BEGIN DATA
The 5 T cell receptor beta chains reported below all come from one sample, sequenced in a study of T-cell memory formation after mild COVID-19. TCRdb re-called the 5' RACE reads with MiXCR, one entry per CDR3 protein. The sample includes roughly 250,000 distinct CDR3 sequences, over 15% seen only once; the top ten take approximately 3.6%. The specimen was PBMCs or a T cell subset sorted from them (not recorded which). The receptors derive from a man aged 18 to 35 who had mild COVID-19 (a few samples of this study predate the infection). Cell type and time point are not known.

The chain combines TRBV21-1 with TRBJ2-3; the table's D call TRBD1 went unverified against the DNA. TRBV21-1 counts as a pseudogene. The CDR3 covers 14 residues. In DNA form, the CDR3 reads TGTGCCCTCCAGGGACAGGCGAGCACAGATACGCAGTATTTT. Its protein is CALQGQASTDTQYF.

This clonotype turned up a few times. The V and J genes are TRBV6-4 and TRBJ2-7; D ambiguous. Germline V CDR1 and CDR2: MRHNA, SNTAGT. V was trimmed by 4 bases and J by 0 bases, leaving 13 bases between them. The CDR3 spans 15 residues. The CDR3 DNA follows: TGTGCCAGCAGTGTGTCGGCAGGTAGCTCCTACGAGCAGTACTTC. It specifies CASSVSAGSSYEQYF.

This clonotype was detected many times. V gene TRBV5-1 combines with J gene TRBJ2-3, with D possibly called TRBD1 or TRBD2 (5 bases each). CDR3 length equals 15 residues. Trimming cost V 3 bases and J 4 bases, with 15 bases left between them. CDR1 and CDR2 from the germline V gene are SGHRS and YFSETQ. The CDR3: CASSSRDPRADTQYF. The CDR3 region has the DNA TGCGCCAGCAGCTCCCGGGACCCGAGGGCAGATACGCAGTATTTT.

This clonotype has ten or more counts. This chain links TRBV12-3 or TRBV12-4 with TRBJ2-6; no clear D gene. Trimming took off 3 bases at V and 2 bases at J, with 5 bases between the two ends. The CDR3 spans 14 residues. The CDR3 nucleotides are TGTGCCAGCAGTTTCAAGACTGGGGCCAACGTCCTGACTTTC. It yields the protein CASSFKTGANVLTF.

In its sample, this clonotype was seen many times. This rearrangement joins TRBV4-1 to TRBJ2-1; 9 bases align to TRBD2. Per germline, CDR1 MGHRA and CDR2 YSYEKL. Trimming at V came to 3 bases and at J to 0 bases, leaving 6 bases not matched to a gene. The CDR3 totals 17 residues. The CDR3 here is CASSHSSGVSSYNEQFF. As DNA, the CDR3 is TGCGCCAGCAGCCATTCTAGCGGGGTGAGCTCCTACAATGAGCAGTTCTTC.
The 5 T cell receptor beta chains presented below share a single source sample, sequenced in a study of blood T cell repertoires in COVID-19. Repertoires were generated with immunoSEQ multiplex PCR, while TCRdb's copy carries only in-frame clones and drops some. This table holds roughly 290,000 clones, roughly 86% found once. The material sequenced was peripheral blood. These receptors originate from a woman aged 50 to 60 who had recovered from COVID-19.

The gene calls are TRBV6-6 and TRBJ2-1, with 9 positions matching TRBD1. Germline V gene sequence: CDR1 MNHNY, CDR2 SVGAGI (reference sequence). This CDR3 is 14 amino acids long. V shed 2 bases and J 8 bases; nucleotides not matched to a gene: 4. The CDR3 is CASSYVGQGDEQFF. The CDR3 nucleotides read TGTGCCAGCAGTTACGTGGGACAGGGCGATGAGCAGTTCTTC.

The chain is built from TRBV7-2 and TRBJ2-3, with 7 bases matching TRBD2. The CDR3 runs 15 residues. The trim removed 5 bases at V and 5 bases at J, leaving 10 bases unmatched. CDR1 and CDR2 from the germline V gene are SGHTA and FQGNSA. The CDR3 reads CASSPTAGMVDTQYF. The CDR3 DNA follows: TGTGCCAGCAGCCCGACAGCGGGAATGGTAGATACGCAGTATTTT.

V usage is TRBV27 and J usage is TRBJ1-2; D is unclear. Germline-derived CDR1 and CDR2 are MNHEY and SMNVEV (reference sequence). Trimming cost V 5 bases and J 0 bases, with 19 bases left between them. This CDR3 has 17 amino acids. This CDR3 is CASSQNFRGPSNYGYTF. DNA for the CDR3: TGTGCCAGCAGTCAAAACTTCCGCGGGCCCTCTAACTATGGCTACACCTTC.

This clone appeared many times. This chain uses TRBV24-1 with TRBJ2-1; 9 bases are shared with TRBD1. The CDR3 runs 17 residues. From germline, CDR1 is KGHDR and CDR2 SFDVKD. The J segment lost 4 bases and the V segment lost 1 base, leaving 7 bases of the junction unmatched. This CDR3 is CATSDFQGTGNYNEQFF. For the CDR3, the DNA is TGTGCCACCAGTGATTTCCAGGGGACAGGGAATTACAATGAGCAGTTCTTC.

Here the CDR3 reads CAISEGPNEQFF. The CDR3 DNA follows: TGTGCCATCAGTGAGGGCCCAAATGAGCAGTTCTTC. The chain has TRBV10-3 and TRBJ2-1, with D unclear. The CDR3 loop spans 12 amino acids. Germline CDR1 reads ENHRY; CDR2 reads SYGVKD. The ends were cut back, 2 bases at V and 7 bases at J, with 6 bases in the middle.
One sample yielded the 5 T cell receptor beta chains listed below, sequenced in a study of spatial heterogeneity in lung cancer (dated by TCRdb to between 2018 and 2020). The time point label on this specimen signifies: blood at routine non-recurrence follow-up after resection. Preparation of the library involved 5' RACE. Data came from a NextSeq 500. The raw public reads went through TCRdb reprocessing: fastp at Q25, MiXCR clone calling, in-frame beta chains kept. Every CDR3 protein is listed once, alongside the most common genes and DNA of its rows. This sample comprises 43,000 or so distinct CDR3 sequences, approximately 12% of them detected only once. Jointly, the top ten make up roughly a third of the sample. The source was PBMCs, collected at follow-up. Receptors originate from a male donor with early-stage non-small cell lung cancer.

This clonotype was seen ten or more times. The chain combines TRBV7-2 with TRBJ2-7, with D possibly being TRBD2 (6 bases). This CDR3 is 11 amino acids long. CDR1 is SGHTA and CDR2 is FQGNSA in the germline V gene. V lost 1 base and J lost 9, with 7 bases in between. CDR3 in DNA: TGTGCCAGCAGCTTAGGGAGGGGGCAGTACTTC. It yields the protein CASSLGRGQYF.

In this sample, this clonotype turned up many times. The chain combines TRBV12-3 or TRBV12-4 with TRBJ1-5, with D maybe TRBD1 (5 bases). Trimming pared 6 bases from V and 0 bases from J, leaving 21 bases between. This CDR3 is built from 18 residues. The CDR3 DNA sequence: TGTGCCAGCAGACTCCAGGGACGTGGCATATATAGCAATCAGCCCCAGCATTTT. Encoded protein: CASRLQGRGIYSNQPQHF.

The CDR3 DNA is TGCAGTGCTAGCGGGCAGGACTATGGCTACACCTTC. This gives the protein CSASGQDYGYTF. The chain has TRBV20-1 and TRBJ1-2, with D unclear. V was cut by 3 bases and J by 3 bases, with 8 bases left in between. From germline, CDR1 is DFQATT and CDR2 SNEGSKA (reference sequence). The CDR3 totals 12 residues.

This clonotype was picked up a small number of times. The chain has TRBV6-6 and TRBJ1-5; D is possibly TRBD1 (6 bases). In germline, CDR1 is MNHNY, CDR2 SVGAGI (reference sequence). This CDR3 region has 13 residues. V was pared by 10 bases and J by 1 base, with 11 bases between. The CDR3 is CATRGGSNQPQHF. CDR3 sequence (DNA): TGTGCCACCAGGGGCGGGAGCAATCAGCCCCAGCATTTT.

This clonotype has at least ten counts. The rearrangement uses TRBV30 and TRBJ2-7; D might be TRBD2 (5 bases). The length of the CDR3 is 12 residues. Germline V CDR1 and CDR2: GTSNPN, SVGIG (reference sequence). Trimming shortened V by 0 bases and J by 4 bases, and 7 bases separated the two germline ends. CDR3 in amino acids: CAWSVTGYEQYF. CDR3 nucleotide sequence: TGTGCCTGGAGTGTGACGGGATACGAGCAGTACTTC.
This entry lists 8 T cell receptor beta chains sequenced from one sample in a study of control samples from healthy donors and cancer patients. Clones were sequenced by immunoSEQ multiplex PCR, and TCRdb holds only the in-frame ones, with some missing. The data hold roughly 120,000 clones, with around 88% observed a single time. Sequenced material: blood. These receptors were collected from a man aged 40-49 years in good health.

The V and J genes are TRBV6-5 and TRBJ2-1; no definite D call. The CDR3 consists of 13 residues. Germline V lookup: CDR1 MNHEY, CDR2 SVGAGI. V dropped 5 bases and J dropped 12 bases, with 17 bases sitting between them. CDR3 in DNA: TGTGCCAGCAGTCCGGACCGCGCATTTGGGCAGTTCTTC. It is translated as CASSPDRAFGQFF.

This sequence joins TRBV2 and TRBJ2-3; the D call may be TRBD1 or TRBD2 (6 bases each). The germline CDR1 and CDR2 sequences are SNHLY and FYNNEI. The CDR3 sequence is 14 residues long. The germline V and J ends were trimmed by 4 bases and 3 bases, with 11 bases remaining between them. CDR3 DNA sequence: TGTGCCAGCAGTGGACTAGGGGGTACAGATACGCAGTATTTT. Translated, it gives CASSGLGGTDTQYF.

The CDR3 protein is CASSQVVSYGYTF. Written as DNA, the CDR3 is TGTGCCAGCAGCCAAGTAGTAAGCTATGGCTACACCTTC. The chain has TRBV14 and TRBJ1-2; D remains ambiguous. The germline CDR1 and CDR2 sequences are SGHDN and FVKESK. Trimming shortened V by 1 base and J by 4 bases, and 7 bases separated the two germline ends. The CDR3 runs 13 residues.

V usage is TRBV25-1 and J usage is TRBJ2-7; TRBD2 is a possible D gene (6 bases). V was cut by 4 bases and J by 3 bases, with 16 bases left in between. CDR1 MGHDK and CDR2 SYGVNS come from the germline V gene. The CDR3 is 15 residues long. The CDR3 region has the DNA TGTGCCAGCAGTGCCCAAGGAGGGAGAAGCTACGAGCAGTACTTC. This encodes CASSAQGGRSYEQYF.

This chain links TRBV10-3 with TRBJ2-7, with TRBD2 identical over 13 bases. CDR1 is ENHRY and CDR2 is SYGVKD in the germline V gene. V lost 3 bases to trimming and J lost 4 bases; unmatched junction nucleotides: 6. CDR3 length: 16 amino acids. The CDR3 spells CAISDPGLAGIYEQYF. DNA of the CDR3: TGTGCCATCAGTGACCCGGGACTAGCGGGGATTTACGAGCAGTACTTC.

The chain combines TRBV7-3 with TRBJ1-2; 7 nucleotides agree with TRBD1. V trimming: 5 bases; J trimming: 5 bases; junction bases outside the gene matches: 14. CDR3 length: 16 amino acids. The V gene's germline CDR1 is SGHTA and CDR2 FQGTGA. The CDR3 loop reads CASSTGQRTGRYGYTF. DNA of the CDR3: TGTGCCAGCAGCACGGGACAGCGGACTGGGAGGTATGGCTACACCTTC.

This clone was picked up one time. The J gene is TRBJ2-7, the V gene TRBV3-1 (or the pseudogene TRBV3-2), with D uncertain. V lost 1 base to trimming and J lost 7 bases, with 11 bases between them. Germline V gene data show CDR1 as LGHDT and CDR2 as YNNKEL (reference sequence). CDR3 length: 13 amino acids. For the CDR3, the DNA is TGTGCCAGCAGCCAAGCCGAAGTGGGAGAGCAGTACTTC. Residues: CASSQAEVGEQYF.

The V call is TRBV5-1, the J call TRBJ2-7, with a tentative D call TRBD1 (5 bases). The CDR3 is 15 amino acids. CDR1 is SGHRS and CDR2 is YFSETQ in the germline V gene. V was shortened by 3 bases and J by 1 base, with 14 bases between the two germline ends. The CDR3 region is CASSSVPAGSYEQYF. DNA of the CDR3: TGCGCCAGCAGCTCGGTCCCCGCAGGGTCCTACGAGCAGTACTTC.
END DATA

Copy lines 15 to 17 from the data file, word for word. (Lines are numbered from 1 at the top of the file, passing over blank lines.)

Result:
In this sample, this clonotype turned up many times. The chain combines TRBV12-3 or TRBV12-4 with TRBJ1-5, with D maybe TRBD1 (5 bases). Trimming pared 6 bases from V and 0 bases from J, leaving 21 bases between. This CDR3 is built from 18 residues. The CDR3 DNA sequence: TGTGCCAGCAGACTCCAGGGACGTGGCATATATAGCAATCAGCCCCAGCATTTT. Encoded protein: CASRLQGRGIYSNQPQHF.

The CDR3 DNA is TGCAGTGCTAGCGGGCAGGACTATGGCTACACCTTC. This gives the protein CSASGQDYGYTF. The chain has TRBV20-1 and TRBJ1-2, with D unclear. V was cut by 3 bases and J by 3 bases, with 8 bases left in between. From germline, CDR1 is DFQATT and CDR2 SNEGSKA (reference sequence). The CDR3 totals 12 residues.

This clonotype was picked up a small number of times. The chain has TRBV6-6 and TRBJ1-5; D is possibly TRBD1 (6 bases). In germline, CDR1 is MNHNY, CDR2 SVGAGI (reference sequence). This CDR3 region has 13 residues. V was pared by 10 bases and J by 1 base, with 11 bases between. The CDR3 is CATRGGSNQPQHF. CDR3 sequence (DNA): TGTGCCACCAGGGGCGGGAGCAATCAGCCCCAGCATTTT.